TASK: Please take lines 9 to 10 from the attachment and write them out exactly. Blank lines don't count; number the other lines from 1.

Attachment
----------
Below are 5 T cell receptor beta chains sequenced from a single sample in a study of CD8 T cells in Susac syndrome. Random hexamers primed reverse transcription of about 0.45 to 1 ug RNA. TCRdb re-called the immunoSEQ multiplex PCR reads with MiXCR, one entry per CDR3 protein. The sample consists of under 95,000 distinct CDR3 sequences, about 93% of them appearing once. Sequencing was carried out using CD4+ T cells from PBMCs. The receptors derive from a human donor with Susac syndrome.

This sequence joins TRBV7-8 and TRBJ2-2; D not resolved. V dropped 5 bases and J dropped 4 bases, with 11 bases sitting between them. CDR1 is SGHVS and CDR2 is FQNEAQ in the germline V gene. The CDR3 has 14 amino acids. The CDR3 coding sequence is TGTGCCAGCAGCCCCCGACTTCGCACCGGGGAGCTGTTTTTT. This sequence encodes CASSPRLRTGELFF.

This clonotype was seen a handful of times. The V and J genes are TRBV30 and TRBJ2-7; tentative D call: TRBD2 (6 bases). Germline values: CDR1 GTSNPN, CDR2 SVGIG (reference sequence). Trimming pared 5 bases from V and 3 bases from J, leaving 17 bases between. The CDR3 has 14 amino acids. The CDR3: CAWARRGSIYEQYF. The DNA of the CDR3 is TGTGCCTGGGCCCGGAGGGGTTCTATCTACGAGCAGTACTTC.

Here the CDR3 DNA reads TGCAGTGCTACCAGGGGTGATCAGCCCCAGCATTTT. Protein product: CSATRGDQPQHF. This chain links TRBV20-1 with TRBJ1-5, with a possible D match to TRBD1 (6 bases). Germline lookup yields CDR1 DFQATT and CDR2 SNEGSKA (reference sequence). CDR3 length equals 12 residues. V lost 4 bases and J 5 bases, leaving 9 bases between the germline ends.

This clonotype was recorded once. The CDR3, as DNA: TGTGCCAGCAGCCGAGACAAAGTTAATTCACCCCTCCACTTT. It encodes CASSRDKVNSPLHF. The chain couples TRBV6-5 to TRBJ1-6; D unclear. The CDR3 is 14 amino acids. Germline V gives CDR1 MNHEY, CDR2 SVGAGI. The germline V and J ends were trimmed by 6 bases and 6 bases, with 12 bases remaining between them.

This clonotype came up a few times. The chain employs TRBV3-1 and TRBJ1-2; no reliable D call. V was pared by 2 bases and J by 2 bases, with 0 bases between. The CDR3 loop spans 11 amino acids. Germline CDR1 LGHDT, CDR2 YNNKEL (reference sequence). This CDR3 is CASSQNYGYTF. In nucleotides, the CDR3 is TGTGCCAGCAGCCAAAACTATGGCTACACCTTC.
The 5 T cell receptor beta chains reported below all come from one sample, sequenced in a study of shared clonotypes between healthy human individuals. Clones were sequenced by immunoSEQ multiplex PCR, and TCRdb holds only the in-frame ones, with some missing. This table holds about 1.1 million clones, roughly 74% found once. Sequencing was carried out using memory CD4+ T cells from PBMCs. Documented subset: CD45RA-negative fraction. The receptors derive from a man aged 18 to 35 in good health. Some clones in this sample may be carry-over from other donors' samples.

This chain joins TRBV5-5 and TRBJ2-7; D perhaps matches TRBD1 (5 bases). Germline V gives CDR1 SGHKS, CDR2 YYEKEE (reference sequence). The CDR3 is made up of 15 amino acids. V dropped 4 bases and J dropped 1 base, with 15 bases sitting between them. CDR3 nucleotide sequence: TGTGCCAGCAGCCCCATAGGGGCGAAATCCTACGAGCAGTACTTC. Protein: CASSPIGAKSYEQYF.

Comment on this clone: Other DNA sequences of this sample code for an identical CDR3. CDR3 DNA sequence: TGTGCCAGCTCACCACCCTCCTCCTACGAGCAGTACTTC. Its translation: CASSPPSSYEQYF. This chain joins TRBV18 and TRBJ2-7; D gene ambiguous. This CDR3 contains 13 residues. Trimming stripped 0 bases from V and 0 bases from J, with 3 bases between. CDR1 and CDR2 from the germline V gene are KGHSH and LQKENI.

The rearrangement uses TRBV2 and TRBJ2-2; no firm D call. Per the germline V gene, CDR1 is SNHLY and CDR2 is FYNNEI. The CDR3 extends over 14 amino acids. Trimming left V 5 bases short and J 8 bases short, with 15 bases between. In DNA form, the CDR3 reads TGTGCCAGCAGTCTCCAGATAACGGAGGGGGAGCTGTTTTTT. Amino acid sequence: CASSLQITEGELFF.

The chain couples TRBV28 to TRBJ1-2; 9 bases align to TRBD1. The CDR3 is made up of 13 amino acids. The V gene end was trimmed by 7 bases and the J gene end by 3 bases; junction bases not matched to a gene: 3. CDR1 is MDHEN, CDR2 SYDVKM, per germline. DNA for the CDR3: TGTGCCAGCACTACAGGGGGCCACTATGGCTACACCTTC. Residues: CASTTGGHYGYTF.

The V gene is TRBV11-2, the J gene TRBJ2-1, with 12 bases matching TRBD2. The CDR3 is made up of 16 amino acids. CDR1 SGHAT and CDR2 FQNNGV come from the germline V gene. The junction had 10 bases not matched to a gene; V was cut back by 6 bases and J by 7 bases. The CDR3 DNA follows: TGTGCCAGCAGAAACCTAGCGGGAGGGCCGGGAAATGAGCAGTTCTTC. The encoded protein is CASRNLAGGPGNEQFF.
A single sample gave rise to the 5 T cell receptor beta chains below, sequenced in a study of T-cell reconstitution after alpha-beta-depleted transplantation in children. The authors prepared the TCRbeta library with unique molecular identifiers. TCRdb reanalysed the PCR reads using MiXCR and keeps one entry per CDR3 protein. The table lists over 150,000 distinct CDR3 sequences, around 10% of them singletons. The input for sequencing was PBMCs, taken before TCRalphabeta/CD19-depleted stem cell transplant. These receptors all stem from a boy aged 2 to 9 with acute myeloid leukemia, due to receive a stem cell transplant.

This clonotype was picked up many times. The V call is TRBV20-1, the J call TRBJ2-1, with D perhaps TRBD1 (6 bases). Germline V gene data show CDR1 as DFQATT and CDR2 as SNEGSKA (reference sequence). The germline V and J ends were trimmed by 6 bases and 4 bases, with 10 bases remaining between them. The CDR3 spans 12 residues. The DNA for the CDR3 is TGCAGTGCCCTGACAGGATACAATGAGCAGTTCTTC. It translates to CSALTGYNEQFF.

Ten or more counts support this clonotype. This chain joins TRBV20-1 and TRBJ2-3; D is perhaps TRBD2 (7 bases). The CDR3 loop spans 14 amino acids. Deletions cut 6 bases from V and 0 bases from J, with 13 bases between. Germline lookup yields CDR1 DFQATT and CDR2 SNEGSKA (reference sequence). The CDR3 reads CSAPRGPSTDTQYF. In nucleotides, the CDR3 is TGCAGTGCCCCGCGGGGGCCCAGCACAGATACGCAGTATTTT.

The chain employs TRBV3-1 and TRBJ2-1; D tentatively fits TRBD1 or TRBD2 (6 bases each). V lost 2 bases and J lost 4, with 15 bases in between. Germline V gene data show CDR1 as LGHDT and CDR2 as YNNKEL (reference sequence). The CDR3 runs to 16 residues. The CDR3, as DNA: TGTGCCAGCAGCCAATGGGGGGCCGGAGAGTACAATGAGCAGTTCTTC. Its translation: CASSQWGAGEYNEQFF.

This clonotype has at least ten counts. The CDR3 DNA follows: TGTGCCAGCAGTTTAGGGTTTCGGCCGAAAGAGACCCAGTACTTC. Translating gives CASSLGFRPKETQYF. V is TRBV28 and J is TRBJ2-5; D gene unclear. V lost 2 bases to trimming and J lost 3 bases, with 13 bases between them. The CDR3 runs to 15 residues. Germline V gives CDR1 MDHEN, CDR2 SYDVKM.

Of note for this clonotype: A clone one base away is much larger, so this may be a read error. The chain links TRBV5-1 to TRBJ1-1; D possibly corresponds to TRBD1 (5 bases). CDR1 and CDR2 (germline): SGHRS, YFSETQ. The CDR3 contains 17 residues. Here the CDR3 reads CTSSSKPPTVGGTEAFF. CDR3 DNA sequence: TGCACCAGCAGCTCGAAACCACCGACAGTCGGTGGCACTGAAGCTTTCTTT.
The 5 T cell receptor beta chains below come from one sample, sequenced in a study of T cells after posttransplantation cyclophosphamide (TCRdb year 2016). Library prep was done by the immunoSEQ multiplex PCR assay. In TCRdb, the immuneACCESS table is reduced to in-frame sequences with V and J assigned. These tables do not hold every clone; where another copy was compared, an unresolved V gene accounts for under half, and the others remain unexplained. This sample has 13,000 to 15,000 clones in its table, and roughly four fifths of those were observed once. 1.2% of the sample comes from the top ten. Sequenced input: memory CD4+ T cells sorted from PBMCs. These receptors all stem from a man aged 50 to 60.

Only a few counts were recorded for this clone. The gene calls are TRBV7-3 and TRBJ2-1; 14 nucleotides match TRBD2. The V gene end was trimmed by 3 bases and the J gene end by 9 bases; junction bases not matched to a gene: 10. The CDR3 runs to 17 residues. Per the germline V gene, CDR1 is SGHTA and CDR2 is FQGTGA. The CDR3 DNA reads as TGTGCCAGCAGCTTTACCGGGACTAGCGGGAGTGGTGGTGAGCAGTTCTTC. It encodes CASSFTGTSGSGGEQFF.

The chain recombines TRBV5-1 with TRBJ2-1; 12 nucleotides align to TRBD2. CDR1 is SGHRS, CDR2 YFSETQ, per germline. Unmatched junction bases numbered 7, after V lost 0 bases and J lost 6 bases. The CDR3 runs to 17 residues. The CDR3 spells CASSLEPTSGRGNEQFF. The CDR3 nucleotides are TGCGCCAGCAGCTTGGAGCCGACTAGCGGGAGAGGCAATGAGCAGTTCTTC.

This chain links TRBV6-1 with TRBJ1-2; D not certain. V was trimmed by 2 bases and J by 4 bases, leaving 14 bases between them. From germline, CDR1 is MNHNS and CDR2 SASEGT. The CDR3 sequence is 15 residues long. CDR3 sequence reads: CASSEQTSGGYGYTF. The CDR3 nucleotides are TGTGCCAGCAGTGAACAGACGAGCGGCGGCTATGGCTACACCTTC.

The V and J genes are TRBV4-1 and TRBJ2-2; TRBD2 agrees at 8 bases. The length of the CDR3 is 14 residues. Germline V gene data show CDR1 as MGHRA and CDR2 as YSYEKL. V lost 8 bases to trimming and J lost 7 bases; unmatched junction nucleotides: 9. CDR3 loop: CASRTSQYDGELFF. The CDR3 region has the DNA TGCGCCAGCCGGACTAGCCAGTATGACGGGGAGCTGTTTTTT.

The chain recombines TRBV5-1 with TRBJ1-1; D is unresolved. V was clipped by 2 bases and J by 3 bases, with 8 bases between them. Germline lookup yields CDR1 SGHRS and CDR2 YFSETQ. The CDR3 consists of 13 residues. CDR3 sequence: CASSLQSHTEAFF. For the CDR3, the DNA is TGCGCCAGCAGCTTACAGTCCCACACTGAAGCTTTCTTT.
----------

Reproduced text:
Comment on this clone: Other DNA sequences of this sample code for an identical CDR3. CDR3 DNA sequence: TGTGCCAGCTCACCACCCTCCTCCTACGAGCAGTACTTC. Its translation: CASSPPSSYEQYF. This chain joins TRBV18 and TRBJ2-7; D gene ambiguous. This CDR3 contains 13 residues. Trimming stripped 0 bases from V and 0 bases from J, with 3 bases between. CDR1 and CDR2 from the germline V gene are KGHSH and LQKENI.

The rearrangement uses TRBV2 and TRBJ2-2; no firm D call. Per the germline V gene, CDR1 is SNHLY and CDR2 is FYNNEI. The CDR3 extends over 14 amino acids. Trimming left V 5 bases short and J 8 bases short, with 15 bases between. In DNA form, the CDR3 reads TGTGCCAGCAGTCTCCAGATAACGGAGGGGGAGCTGTTTTTT. Amino acid sequence: CASSLQITEGELFF.